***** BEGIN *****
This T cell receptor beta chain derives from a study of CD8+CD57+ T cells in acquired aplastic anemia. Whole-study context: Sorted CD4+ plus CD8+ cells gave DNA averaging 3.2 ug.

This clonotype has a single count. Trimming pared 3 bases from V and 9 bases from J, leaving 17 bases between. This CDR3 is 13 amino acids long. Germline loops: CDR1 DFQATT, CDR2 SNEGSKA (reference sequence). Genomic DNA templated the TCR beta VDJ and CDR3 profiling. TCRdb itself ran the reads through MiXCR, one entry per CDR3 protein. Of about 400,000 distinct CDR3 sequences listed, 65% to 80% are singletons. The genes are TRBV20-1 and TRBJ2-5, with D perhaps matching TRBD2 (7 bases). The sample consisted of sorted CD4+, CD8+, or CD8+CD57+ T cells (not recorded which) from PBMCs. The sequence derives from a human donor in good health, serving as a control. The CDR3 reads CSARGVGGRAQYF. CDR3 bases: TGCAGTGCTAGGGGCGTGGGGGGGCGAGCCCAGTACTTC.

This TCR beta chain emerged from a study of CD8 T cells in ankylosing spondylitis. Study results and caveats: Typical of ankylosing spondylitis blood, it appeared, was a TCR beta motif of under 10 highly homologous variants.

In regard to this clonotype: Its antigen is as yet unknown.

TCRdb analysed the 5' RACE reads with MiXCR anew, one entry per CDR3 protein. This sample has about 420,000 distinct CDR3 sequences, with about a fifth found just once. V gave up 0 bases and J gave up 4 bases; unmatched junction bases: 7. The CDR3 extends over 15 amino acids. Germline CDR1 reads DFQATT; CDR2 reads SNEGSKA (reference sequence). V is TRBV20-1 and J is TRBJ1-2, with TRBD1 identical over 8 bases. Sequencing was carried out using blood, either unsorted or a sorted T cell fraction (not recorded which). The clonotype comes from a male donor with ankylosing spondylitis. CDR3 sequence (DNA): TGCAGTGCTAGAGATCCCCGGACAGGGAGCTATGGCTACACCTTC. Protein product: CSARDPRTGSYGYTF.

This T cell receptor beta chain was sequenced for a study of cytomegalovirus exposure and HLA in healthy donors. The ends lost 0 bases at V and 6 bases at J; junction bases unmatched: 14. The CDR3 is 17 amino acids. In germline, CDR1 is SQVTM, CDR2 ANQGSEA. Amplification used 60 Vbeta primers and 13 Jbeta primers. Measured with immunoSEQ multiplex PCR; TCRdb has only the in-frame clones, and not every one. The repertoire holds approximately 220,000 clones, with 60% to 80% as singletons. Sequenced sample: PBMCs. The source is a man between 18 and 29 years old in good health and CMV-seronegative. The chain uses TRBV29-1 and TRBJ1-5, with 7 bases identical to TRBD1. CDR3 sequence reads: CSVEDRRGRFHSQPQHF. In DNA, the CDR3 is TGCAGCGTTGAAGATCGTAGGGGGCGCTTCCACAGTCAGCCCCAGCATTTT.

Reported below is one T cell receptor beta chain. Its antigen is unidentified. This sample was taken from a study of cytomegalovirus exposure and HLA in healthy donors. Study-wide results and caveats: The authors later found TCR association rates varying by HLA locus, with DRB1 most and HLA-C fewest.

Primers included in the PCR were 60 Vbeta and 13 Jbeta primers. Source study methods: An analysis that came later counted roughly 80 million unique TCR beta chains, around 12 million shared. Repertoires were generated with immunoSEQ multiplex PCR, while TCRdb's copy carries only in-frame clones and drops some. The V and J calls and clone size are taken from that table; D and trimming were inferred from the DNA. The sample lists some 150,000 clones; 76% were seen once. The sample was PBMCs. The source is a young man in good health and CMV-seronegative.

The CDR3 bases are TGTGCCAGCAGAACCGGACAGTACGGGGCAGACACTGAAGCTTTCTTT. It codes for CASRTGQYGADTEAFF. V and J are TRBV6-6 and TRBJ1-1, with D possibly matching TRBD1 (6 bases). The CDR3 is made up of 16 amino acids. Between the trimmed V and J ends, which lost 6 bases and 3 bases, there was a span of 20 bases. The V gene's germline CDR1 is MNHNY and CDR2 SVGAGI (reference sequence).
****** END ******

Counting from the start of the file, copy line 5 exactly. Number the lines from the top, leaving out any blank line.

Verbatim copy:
TCRdb analysed the 5' RACE reads with MiXCR anew, one entry per CDR3 protein. This sample has about 420,000 distinct CDR3 sequences, with about a fifth found just once. V gave up 0 bases and J gave up 4 bases; unmatched junction bases: 7. The CDR3 extends over 15 amino acids. Germline CDR1 reads DFQATT; CDR2 reads SNEGSKA (reference sequence). V is TRBV20-1 and J is TRBJ1-2, with TRBD1 identical over 8 bases. Sequencing was carried out using blood, either unsorted or a sorted T cell fraction (not recorded which). The clonotype comes from a male donor with ankylosing spondylitis. CDR3 sequence (DNA): TGCAGTGCTAGAGATCCCCGGACAGGGAGCTATGGCTACACCTTC. Protein product: CSARDPRTGSYGYTF.